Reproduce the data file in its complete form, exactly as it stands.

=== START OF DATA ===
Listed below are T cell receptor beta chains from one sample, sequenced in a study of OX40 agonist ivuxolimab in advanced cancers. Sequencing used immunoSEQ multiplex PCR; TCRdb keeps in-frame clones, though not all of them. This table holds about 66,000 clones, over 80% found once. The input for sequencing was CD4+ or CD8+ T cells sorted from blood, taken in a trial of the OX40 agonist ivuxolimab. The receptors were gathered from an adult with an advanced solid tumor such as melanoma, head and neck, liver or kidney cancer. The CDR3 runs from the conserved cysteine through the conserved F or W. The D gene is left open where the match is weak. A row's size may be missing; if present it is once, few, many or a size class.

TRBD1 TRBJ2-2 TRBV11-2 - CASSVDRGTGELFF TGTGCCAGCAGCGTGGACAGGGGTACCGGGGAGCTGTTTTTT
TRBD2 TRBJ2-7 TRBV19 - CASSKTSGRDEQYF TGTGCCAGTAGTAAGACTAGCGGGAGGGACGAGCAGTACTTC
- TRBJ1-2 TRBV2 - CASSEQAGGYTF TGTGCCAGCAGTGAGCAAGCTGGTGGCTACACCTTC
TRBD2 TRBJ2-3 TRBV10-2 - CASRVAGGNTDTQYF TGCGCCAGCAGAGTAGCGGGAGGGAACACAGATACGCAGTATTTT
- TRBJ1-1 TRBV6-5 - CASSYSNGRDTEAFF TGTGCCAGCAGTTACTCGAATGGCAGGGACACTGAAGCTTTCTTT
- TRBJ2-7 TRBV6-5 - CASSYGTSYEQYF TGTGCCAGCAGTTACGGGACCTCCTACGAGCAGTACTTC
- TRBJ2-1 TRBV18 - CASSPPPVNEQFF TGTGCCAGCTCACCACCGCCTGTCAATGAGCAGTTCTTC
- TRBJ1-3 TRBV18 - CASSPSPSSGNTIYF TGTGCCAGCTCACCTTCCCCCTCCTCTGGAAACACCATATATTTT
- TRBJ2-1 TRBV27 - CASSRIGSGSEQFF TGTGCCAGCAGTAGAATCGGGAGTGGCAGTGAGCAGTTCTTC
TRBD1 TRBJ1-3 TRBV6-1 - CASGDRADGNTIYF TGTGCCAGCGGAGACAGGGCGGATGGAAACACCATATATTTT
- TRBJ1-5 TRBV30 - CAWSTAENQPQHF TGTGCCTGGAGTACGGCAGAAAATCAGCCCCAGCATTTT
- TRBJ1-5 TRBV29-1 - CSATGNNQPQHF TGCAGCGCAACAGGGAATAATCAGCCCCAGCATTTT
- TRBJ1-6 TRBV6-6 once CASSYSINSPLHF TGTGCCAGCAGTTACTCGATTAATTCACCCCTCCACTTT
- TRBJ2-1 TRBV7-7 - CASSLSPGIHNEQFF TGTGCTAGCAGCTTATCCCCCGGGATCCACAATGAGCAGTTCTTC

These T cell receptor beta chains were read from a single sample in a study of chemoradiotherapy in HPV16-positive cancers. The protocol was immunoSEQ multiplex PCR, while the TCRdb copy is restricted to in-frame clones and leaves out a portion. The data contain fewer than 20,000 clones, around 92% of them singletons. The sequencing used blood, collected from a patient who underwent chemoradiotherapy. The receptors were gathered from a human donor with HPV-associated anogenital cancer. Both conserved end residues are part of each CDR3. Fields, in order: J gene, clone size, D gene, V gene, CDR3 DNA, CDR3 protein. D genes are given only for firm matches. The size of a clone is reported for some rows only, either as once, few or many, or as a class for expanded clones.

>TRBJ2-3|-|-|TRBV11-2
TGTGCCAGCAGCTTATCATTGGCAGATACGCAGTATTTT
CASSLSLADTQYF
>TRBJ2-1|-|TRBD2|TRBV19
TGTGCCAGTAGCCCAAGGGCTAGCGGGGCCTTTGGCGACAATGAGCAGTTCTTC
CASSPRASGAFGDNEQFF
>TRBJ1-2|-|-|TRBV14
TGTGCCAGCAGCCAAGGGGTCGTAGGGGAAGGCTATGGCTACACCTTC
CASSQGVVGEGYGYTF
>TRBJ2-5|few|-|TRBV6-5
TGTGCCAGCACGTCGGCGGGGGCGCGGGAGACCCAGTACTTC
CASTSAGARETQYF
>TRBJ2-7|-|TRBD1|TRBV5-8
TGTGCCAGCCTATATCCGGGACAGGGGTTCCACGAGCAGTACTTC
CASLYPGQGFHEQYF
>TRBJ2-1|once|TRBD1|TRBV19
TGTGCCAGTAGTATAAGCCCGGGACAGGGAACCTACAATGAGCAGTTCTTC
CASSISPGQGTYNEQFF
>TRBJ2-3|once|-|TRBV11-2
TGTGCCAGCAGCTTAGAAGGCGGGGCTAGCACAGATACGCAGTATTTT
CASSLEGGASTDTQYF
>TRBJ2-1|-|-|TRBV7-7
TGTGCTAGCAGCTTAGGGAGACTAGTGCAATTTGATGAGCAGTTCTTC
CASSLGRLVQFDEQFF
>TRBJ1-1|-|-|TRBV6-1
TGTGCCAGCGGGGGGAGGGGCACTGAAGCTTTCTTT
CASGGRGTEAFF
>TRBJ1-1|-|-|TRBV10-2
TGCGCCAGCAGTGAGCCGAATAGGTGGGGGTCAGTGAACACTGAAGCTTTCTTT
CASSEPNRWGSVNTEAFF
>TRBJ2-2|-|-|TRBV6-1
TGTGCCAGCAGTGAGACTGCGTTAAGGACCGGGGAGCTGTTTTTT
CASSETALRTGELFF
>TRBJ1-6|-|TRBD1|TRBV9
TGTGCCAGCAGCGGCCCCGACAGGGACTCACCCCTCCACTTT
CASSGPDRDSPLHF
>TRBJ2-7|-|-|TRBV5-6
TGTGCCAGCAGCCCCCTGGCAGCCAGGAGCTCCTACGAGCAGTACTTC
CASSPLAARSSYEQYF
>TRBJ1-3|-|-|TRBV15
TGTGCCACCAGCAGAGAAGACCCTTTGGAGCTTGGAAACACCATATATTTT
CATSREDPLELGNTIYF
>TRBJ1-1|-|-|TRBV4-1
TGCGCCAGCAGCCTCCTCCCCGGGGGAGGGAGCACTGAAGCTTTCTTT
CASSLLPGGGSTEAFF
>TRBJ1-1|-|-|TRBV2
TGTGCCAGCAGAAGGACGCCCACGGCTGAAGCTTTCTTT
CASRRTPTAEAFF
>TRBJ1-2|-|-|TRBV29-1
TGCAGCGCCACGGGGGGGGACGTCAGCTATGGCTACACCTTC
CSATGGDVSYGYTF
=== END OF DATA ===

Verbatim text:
Listed below are T cell receptor beta chains from one sample, sequenced in a study of OX40 agonist ivuxolimab in advanced cancers. Sequencing used immunoSEQ multiplex PCR; TCRdb keeps in-frame clones, though not all of them. This table holds about 66,000 clones, over 80% found once. The input for sequencing was CD4+ or CD8+ T cells sorted from blood, taken in a trial of the OX40 agonist ivuxolimab. The receptors were gathered from an adult with an advanced solid tumor such as melanoma, head and neck, liver or kidney cancer. The CDR3 runs from the conserved cysteine through the conserved F or W. The D gene is left open where the match is weak. A row's size may be missing; if present it is once, few, many or a size class.

TRBD1 TRBJ2-2 TRBV11-2 - CASSVDRGTGELFF TGTGCCAGCAGCGTGGACAGGGGTACCGGGGAGCTGTTTTTT
TRBD2 TRBJ2-7 TRBV19 - CASSKTSGRDEQYF TGTGCCAGTAGTAAGACTAGCGGGAGGGACGAGCAGTACTTC
- TRBJ1-2 TRBV2 - CASSEQAGGYTF TGTGCCAGCAGTGAGCAAGCTGGTGGCTACACCTTC
TRBD2 TRBJ2-3 TRBV10-2 - CASRVAGGNTDTQYF TGCGCCAGCAGAGTAGCGGGAGGGAACACAGATACGCAGTATTTT
- TRBJ1-1 TRBV6-5 - CASSYSNGRDTEAFF TGTGCCAGCAGTTACTCGAATGGCAGGGACACTGAAGCTTTCTTT
- TRBJ2-7 TRBV6-5 - CASSYGTSYEQYF TGTGCCAGCAGTTACGGGACCTCCTACGAGCAGTACTTC
- TRBJ2-1 TRBV18 - CASSPPPVNEQFF TGTGCCAGCTCACCACCGCCTGTCAATGAGCAGTTCTTC
- TRBJ1-3 TRBV18 - CASSPSPSSGNTIYF TGTGCCAGCTCACCTTCCCCCTCCTCTGGAAACACCATATATTTT
- TRBJ2-1 TRBV27 - CASSRIGSGSEQFF TGTGCCAGCAGTAGAATCGGGAGTGGCAGTGAGCAGTTCTTC
TRBD1 TRBJ1-3 TRBV6-1 - CASGDRADGNTIYF TGTGCCAGCGGAGACAGGGCGGATGGAAACACCATATATTTT
- TRBJ1-5 TRBV30 - CAWSTAENQPQHF TGTGCCTGGAGTACGGCAGAAAATCAGCCCCAGCATTTT
- TRBJ1-5 TRBV29-1 - CSATGNNQPQHF TGCAGCGCAACAGGGAATAATCAGCCCCAGCATTTT
- TRBJ1-6 TRBV6-6 once CASSYSINSPLHF TGTGCCAGCAGTTACTCGATTAATTCACCCCTCCACTTT
- TRBJ2-1 TRBV7-7 - CASSLSPGIHNEQFF TGTGCTAGCAGCTTATCCCCCGGGATCCACAATGAGCAGTTCTTC

These T cell receptor beta chains were read from a single sample in a study of chemoradiotherapy in HPV16-positive cancers. The protocol was immunoSEQ multiplex PCR, while the TCRdb copy is restricted to in-frame clones and leaves out a portion. The data contain fewer than 20,000 clones, around 92% of them singletons. The sequencing used blood, collected from a patient who underwent chemoradiotherapy. The receptors were gathered from a human donor with HPV-associated anogenital cancer. Both conserved end residues are part of each CDR3. Fields, in order: J gene, clone size, D gene, V gene, CDR3 DNA, CDR3 protein. D genes are given only for firm matches. The size of a clone is reported for some rows only, either as once, few or many, or as a class for expanded clones.

>TRBJ2-3|-|-|TRBV11-2
TGTGCCAGCAGCTTATCATTGGCAGATACGCAGTATTTT
CASSLSLADTQYF
>TRBJ2-1|-|TRBD2|TRBV19
TGTGCCAGTAGCCCAAGGGCTAGCGGGGCCTTTGGCGACAATGAGCAGTTCTTC
CASSPRASGAFGDNEQFF
>TRBJ1-2|-|-|TRBV14
TGTGCCAGCAGCCAAGGGGTCGTAGGGGAAGGCTATGGCTACACCTTC
CASSQGVVGEGYGYTF
>TRBJ2-5|few|-|TRBV6-5
TGTGCCAGCACGTCGGCGGGGGCGCGGGAGACCCAGTACTTC
CASTSAGARETQYF
>TRBJ2-7|-|TRBD1|TRBV5-8
TGTGCCAGCCTATATCCGGGACAGGGGTTCCACGAGCAGTACTTC
CASLYPGQGFHEQYF
>TRBJ2-1|once|TRBD1|TRBV19
TGTGCCAGTAGTATAAGCCCGGGACAGGGAACCTACAATGAGCAGTTCTTC
CASSISPGQGTYNEQFF
>TRBJ2-3|once|-|TRBV11-2
TGTGCCAGCAGCTTAGAAGGCGGGGCTAGCACAGATACGCAGTATTTT
CASSLEGGASTDTQYF
>TRBJ2-1|-|-|TRBV7-7
TGTGCTAGCAGCTTAGGGAGACTAGTGCAATTTGATGAGCAGTTCTTC
CASSLGRLVQFDEQFF
>TRBJ1-1|-|-|TRBV6-1
TGTGCCAGCGGGGGGAGGGGCACTGAAGCTTTCTTT
CASGGRGTEAFF
>TRBJ1-1|-|-|TRBV10-2
TGCGCCAGCAGTGAGCCGAATAGGTGGGGGTCAGTGAACACTGAAGCTTTCTTT
CASSEPNRWGSVNTEAFF
>TRBJ2-2|-|-|TRBV6-1
TGTGCCAGCAGTGAGACTGCGTTAAGGACCGGGGAGCTGTTTTTT
CASSETALRTGELFF
>TRBJ1-6|-|TRBD1|TRBV9
TGTGCCAGCAGCGGCCCCGACAGGGACTCACCCCTCCACTTT
CASSGPDRDSPLHF
>TRBJ2-7|-|-|TRBV5-6
TGTGCCAGCAGCCCCCTGGCAGCCAGGAGCTCCTACGAGCAGTACTTC
CASSPLAARSSYEQYF
>TRBJ1-3|-|-|TRBV15
TGTGCCACCAGCAGAGAAGACCCTTTGGAGCTTGGAAACACCATATATTTT
CATSREDPLELGNTIYF
>TRBJ1-1|-|-|TRBV4-1
TGCGCCAGCAGCCTCCTCCCCGGGGGAGGGAGCACTGAAGCTTTCTTT
CASSLLPGGGSTEAFF
>TRBJ1-1|-|-|TRBV2
TGTGCCAGCAGAAGGACGCCCACGGCTGAAGCTTTCTTT
CASRRTPTAEAFF
>TRBJ1-2|-|-|TRBV29-1
TGCAGCGCCACGGGGGGGGACGTCAGCTATGGCTACACCTTC
CSATGGDVSYGYTF